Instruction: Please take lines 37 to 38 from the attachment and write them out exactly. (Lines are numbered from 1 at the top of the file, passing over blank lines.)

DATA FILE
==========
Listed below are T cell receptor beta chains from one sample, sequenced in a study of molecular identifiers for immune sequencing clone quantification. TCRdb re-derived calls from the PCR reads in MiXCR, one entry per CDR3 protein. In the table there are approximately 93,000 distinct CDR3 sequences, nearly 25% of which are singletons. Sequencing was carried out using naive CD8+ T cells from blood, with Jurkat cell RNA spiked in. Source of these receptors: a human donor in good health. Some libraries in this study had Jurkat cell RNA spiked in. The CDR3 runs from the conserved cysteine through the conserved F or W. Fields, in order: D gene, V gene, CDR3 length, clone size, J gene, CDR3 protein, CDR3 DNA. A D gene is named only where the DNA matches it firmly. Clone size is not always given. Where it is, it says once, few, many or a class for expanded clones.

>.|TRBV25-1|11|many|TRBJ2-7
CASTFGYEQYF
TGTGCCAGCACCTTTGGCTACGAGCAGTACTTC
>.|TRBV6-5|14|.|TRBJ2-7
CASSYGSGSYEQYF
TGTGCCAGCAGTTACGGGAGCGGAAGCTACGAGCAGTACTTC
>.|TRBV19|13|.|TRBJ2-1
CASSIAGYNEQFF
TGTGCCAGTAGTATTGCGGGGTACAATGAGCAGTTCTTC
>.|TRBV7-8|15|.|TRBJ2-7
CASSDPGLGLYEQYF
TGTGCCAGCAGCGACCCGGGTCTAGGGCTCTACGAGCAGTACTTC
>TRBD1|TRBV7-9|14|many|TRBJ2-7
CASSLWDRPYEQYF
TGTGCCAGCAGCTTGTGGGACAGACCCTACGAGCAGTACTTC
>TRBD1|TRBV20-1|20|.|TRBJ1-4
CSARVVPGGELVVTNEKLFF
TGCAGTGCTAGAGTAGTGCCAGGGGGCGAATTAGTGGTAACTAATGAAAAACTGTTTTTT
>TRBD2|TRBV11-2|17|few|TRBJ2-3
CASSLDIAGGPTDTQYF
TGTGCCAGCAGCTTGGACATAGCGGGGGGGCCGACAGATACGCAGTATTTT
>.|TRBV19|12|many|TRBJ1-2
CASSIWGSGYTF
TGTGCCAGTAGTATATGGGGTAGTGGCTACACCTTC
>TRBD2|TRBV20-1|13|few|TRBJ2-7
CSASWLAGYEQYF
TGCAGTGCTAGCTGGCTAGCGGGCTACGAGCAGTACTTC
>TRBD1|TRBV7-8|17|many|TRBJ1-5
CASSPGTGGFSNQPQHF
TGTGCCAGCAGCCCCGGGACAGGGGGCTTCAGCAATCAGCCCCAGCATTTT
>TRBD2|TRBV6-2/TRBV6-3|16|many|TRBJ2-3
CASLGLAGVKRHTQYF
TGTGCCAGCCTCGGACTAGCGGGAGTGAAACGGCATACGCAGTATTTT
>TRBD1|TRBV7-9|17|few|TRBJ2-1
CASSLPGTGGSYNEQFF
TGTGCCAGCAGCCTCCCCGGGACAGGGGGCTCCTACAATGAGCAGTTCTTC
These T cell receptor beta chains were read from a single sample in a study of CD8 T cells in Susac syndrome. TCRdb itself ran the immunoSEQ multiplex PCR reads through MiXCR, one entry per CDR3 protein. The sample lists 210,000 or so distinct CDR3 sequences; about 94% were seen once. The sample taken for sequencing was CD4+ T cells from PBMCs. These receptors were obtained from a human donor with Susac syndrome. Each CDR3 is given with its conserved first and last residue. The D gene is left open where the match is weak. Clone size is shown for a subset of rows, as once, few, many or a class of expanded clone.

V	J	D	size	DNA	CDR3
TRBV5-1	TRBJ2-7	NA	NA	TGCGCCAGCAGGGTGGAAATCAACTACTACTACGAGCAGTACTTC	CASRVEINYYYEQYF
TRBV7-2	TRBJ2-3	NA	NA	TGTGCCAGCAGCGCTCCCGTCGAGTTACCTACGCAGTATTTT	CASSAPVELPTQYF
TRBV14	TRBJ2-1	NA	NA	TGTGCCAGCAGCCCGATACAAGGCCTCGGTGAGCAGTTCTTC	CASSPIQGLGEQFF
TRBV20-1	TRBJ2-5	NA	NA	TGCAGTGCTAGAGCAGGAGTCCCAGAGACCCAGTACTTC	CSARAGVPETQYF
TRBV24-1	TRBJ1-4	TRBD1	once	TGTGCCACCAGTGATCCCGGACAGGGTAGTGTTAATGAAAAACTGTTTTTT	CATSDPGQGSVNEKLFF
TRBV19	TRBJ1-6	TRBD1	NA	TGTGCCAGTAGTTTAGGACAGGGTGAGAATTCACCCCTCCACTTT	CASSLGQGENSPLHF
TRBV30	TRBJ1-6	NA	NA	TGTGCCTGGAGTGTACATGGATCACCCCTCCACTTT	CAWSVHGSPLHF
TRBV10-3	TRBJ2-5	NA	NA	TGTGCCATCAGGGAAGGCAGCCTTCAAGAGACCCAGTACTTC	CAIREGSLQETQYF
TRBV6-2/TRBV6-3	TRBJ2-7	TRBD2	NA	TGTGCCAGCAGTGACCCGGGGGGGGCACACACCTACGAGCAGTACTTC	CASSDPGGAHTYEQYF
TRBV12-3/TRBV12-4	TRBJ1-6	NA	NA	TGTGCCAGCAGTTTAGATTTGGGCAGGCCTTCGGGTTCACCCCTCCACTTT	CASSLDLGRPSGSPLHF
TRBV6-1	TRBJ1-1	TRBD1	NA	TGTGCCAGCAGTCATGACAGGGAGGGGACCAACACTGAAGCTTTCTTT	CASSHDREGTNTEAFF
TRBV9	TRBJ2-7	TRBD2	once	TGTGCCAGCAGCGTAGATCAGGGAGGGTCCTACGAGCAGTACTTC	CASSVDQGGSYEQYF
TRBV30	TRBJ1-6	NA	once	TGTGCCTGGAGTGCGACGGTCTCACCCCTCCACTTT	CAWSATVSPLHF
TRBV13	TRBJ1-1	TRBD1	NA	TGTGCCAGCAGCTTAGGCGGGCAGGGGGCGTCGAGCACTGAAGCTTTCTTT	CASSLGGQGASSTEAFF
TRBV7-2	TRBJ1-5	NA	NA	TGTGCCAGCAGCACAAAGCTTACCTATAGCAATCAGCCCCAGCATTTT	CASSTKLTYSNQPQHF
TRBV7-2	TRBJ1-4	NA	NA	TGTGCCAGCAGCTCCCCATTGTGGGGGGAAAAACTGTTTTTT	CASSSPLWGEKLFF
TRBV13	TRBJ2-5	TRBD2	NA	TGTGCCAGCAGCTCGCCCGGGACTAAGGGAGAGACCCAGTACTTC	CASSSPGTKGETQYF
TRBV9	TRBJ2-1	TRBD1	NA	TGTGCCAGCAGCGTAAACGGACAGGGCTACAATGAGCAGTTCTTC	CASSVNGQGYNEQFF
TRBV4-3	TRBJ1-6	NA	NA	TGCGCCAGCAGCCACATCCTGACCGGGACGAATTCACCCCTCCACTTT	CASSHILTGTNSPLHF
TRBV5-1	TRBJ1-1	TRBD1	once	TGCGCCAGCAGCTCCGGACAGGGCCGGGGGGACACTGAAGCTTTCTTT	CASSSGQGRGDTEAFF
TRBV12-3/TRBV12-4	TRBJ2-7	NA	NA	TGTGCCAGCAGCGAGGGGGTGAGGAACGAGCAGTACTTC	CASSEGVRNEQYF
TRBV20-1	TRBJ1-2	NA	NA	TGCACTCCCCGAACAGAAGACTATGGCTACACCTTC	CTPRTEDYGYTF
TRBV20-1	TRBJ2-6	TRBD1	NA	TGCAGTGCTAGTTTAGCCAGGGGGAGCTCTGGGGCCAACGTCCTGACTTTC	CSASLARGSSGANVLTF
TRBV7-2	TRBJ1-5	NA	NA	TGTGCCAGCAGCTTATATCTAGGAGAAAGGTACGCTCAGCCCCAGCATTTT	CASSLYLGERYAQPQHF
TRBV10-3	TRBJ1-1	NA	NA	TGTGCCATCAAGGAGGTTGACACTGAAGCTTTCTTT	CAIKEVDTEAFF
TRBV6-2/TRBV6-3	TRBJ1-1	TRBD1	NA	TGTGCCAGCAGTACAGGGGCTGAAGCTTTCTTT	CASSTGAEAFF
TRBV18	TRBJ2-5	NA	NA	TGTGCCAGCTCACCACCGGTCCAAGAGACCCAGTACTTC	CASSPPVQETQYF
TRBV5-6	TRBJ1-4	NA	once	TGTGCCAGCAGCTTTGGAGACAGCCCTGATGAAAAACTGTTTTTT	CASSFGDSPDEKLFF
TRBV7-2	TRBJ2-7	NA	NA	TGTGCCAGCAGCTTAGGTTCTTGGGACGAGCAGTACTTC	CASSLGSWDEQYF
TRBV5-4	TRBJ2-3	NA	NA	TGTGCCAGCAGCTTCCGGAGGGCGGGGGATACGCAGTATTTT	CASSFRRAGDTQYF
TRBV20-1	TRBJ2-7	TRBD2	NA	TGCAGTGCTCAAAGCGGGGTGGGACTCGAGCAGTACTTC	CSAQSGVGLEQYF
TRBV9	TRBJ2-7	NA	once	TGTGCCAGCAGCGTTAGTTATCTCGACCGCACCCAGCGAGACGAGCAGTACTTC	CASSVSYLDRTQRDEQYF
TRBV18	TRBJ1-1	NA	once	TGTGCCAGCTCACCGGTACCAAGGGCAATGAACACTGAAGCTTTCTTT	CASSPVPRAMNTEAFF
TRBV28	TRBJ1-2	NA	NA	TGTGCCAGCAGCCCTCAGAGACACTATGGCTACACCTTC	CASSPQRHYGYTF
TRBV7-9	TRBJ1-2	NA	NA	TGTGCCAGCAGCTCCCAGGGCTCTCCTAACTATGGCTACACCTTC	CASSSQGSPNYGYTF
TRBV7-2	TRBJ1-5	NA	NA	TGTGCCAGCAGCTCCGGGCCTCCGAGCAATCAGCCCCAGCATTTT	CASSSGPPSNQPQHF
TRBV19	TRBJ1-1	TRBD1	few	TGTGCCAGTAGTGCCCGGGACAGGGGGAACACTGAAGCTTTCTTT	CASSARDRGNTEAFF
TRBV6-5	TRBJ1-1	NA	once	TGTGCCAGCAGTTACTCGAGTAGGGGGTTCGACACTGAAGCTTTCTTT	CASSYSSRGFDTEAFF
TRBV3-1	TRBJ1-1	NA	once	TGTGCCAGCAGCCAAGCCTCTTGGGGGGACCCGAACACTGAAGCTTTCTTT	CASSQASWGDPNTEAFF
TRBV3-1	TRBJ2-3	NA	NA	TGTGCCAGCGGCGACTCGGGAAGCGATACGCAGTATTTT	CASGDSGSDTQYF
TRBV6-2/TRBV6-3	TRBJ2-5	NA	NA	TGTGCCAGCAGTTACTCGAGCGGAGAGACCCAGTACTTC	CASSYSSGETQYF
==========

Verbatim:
TGTGCCAGCAGCCTCCCCGGGACAGGGGGCTCCTACAATGAGCAGTTCTTC
These T cell receptor beta chains were read from a single sample in a study of CD8 T cells in Susac syndrome. TCRdb itself ran the immunoSEQ multiplex PCR reads through MiXCR, one entry per CDR3 protein. The sample lists 210,000 or so distinct CDR3 sequences; about 94% were seen once. The sample taken for sequencing was CD4+ T cells from PBMCs. These receptors were obtained from a human donor with Susac syndrome. Each CDR3 is given with its conserved first and last residue. The D gene is left open where the match is weak. Clone size is shown for a subset of rows, as once, few, many or a class of expanded clone.